For years, the mechanics of reading and math have been called the “hard skills”. The “hard skills” have been the emphasis of education for so many years. Because they can be taught, memorized, tested, and retested until mastery. Teaching “soft skills” have seemingly taken a backseat. That is until recently! Each year we welcome students into our classrooms that have intensive trauma, mental health issues, and emotional disorders. The “soft skills” of social, emotional, and behavioral control are beginning to require not only some of the teacher’s focus, but also some consideration from the policy makers.
Working on those developmentally appropriate “soft skills” is a great reason to have math centers up and running. If math stations are new for you, a shapes unit may be the easiest topic to introduce these skills to your class. Here are three stations that work amazingly well.
Station 1: Play Doh
For some, Play Doh makes you smile. You love the texture and all the uses for it. For others, and I know you are out there, instantly picture orange blobs stuck in carpet or blue underneath fingernails. No matter which side of the Play Doh debate you fall on, you can’t deny that it’s a great tool for multi-sensory learning.
The first station that I put out is one of my classroom’s favorite. When I get Play Doh out, my kids smile from ear to ear. I put out my 3D wooden shape blocks (cube, sphere, cylinder, cube) and one container of Play Doh for each child in the station. I try to make sure that all the containers are the same color because this takes care of lots of issues before they even come up. Each child gets a wooden shape and a container of Play Doh, and they must figure out how to make their “blob” of Play Doh look like their shape with the right number of faces, edges, and vertices. They use those math terms when sharing their shapes with others. They then switch shapes with the others in their group until it is time to rotate to the next station.
When I can’t have all the same color, I make sure that when I am giving the directions for that station, I make the statement, “We don’t mix the Play Doh.” and then I have them repeat it. I then say, “It doesn’t matter what color I have!” and my class repeats that sentence as well. The other rule worth mentioning here is that the Play Doh and the wooden shapes should never touch. Each class has those brilliant children that quickly realize that wrapping your wooden shapes in your Play Doh meets the objective without much work. I love the genius behind those thoughts, but that defeats the point of this station.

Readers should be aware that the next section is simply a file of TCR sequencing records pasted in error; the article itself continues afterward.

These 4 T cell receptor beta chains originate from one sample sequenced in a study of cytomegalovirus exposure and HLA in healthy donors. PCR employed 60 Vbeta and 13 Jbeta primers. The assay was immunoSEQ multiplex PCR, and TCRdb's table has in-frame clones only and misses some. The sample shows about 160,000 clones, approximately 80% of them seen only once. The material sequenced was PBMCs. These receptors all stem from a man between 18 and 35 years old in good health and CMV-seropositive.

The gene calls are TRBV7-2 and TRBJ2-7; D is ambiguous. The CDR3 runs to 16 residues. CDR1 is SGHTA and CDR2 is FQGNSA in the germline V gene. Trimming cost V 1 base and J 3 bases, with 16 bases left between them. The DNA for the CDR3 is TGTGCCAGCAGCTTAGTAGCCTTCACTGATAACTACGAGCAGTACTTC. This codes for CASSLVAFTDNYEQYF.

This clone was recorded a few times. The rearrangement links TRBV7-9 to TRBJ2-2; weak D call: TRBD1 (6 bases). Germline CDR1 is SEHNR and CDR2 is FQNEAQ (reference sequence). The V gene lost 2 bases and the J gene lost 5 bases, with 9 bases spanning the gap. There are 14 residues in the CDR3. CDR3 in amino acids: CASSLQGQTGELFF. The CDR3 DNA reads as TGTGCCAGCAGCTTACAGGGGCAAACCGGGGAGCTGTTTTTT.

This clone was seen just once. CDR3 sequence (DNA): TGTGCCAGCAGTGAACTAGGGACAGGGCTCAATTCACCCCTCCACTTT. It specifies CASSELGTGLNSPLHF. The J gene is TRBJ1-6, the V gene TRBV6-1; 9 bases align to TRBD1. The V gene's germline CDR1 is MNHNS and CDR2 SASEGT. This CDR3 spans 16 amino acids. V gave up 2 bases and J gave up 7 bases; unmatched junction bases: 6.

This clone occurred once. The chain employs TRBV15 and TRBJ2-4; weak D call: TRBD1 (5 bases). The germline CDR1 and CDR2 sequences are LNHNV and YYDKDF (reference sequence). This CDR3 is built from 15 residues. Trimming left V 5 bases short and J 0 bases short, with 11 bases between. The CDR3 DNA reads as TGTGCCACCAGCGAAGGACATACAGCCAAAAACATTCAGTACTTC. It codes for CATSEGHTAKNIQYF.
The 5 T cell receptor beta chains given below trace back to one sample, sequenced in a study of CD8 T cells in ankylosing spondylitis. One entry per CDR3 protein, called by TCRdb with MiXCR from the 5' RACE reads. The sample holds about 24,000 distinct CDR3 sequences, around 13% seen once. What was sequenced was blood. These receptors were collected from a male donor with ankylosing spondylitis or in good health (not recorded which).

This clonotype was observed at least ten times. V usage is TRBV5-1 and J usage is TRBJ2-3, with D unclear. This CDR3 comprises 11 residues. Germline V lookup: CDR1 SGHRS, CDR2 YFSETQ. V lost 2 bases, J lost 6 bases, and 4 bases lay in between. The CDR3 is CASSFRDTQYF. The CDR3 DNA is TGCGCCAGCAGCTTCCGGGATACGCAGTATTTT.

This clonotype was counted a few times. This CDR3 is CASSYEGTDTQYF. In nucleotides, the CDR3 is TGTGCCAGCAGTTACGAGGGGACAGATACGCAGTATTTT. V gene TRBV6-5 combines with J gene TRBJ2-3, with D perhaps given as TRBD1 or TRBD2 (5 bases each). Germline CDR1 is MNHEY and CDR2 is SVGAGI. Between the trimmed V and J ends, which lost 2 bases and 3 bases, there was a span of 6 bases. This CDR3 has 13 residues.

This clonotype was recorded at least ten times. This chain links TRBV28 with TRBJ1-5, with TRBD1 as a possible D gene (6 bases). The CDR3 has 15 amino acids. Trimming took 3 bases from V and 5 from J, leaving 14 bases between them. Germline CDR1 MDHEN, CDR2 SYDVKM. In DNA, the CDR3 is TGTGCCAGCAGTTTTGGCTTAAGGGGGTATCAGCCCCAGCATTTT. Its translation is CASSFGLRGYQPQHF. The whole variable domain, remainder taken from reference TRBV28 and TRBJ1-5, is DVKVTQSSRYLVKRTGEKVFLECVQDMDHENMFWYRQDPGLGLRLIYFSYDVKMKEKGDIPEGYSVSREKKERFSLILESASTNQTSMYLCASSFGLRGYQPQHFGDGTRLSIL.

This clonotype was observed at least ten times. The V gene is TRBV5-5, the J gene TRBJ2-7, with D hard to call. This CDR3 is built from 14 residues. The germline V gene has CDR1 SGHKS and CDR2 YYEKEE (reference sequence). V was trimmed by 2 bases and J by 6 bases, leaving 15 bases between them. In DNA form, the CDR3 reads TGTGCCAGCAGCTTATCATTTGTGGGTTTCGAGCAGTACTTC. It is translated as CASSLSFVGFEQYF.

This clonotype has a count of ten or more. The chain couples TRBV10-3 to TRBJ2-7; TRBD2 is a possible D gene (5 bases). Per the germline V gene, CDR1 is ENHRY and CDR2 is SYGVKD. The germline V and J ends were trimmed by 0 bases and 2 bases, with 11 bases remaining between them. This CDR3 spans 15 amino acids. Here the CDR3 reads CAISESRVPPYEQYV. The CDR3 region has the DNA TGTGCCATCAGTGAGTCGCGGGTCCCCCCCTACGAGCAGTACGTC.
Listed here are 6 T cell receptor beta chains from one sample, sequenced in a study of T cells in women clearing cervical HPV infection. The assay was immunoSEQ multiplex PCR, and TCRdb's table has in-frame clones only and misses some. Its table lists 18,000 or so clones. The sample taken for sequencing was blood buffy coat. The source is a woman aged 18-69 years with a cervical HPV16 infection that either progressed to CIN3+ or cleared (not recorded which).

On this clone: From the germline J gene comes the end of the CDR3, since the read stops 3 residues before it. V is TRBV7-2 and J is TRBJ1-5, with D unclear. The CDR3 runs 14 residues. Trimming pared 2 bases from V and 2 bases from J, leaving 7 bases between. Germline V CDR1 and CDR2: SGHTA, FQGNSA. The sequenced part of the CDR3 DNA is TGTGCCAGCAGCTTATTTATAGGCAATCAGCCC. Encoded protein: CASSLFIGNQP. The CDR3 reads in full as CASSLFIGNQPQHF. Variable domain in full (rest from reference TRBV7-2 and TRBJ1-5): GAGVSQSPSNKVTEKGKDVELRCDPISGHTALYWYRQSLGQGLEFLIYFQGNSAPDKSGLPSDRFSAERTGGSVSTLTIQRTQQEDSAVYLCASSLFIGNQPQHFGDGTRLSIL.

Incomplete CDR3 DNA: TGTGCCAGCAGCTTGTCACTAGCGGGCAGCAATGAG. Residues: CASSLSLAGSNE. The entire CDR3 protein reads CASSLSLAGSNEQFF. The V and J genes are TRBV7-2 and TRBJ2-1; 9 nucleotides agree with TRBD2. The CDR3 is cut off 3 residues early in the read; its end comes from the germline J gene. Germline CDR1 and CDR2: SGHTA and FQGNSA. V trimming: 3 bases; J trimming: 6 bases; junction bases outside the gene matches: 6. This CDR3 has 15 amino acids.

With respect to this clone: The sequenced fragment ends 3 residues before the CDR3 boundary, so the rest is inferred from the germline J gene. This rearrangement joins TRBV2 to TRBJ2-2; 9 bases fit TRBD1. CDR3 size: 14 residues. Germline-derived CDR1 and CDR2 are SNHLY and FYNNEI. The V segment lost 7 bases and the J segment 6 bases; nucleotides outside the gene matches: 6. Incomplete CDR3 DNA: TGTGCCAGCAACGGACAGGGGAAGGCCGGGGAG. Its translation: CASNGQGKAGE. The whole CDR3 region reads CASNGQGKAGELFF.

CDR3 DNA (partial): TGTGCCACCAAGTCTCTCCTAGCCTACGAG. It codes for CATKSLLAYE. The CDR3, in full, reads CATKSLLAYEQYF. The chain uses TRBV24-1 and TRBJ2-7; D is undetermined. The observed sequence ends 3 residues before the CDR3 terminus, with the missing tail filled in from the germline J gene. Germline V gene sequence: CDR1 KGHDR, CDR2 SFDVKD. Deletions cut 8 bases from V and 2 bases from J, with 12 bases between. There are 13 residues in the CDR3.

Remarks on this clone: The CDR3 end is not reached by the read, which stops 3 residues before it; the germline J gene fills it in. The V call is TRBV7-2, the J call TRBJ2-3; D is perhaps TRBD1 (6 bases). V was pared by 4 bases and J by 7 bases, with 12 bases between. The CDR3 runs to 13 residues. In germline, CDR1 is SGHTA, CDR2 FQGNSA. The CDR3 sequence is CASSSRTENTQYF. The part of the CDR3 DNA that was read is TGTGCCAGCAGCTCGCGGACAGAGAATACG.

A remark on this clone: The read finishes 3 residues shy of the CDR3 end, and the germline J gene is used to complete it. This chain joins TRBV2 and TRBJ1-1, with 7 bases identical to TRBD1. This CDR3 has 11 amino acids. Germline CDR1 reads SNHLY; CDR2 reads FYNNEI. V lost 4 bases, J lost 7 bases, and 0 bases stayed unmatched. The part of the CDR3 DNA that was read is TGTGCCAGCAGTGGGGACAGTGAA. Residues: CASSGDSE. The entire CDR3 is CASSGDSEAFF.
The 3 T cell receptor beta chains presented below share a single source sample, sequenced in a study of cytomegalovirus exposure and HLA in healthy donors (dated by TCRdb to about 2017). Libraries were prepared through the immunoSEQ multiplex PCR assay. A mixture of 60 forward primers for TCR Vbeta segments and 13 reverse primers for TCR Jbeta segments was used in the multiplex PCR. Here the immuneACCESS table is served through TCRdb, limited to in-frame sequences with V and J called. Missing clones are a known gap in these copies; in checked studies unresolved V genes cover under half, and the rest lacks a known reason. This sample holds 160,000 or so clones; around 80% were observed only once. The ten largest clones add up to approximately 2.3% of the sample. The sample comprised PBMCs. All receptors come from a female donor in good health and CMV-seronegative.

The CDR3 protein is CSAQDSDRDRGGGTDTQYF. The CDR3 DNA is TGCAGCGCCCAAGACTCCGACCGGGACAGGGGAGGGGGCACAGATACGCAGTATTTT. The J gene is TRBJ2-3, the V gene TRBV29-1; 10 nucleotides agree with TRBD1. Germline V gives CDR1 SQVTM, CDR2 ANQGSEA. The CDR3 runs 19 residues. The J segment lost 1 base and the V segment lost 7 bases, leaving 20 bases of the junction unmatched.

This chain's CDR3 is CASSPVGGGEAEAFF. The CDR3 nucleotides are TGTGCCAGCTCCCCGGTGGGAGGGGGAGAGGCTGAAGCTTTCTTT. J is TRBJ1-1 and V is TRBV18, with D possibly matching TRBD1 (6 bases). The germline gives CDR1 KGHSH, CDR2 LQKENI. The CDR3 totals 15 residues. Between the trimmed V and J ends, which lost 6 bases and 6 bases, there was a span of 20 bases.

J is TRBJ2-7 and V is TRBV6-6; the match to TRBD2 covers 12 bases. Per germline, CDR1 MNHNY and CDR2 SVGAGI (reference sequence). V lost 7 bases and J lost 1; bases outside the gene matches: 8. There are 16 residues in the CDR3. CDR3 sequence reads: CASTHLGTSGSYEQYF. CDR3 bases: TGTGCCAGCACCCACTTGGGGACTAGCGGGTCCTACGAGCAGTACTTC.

Station 2: Builders
There are lots of kits out in the world where students make 3D shapes. If you don’t have a kit, make your own kit by using toothpicks and marshmallows or Play Doh. There is a multitude of different kits out there as well like the SmartMax Building Sets or the STEAM School Kit that even comes with an activity guide! The only prep for this station is to create 3D building cards for the children to mimic at this station. This can easily be done by building different shape and taking a picture. Need to differentiate it for your high-flyers? Have them make two 3D shapes and then combine the two shapes to make one new shape! For example, triangular prism on top of a cube looks like a house. There are cards for that skill too!
This station is a pre-packed kit, but honestly, who has time to make all guided math and reading stations! This kit is so well done that it meets all the standards I need my children exposed to in this unit!
Station 3: Shape Seekers
I am SO blessed to work on a team of teachers who make me a better teacher. One of my teammates and friend, Jessica Skeens, found and made these shape seekers. She printed them off on colored paper, laminated them, and then cut them out leaving the lamination in the middle of the shape for the students to look through.
I brought the kids to my table and gave them the instructions that they had to find two of each shape in the classroom. This was a great time to review the difference between 2D shapes and 3D shapes. I review it because their shape seekers are 2D so where they have been building 3D shapes, these help us spiral back to the 2D shapes that we must know by the end of kindergarten (circle, square, rectangle, hexagon, triangle). Each child needs to bring me back the name of two objects that fit each shape. Once an object has been said, it can’t be repeated by another member of the group. They must communicate about what they are finding around the room so that all members of the group get their objects.
I love all these stations because they get to communicate with their classmates by problem-solving and giving complements and encouragement. I firmly believe it’s because they get a chance to practice and build their “soft skills” while also working on those “hard skills” that the math standards are built upon.